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Home / Business / Centre notifies revised rules for slump sale of assets

Centre notifies revised rules for slump sale of assets

The move seeks to plug a major loophole that some companies misuse to dodge tax on plant and equipment by using the slump sale route
Nirmala Sitharaman.
Nirmala Sitharaman.
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R. Suryamurthy   |   New Delhi   |   Published 26.05.21, 01:44 AM

The Centre has notified the revised rules for the slump sale of assets which will enable the government to tax the capital gains on non-monetary transactions. The move seeks to plug a major loophole that some companies misuse to dodge tax on plant and equipment by using the slump sale route under which capital assets are sold without assigning individual values to the components.

The change in the tax rule was revised in this year’s budget and was designed to stop companies from masking a slump sale as an “exchange of assets” or the exchange of non-monetary consideration such as securities.

The new rule requires the seller to carry out a fair value of the capital asset being sold with certain exemptions and also a fair value of the consideration received with a formula for the computation of the non-monetary consideration. The tax will be  on the higher of the two amounts.

“Taxpayers will have to bear in mind that upon slump sale/exchange of a business, the fair market value as defined in these rules will be deemed to be the consideration received for computing taxable capital gains. In effect therefore even if the actual consideration received is lower, notwithstanding that, the capital gains will be computed and taxed based on this fair market value,” according to Pranav Sayta, partner and national leader – international tax and transaction services, EY India.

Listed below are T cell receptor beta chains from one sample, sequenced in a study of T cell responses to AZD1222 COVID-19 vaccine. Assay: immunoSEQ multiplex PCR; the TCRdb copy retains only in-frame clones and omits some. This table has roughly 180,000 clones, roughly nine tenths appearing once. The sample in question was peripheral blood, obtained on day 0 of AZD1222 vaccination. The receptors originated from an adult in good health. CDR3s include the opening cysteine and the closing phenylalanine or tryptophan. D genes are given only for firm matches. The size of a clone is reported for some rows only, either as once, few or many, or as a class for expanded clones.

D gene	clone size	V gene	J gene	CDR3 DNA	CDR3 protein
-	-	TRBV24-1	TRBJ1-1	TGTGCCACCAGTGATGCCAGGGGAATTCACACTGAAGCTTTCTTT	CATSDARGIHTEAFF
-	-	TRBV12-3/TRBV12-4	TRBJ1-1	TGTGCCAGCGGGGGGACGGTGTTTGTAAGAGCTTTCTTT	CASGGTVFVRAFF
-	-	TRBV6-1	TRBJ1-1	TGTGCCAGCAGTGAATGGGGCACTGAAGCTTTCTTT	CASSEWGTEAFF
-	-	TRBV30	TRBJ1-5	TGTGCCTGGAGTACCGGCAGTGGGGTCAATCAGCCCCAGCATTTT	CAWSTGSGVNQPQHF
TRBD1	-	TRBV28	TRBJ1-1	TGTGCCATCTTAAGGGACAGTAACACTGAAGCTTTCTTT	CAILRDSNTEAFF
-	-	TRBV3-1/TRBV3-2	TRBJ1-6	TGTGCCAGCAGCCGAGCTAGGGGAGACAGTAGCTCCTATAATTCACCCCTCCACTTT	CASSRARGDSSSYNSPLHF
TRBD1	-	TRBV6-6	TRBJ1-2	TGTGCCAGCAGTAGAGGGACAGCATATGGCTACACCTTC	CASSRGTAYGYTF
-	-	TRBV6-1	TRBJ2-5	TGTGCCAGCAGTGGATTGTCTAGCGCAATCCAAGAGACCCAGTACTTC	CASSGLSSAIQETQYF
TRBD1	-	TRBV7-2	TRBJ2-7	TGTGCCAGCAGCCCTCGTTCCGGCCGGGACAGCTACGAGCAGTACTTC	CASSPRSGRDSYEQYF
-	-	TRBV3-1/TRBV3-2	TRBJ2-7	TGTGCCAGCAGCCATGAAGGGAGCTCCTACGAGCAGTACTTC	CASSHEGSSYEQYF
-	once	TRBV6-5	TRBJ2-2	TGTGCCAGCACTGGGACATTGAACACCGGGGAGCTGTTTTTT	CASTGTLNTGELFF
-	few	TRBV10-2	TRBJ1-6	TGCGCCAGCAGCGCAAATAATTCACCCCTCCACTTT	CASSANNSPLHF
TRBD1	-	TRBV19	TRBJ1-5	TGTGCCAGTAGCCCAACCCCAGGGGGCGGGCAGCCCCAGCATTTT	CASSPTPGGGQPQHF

“If transfer is to a wholly owned subsidiary, there are exemptions that can be explored but these are subject to conditions like: it has to remain a 100 per cent subsidiary for at least a minimum eight years etc,” he said.

Kumarmanglam Vijay —partner, J. Sagar Associates, said: “The fair market value methodology prescribes two benchmarks and the higher of the two would be deemed as the sale consideration.”

“The first benchmark essentially refers to the adjusted book value of the business undertaking as on the date of transfer, while the second benchmark refers to the sum of actual monetary consideration and fair value of the non-monetary consideration (to be determined in the prescribed manner).... With the proposed changes, the minimum benchmark for computing gains on transfer of business and transfer of shares has been aligned. Thus, businesses may have fewer tax reasons to choose the manner in which a business is to be transferred,” he added.

Finance Bill 2021 proposed that the ‘‘fair market value” of the business undertaking would be deemed to be the sale consideration for such computation.  

The amendment is effective from April 1, 2020, and shall accordingly apply from assessment year 2021-22.



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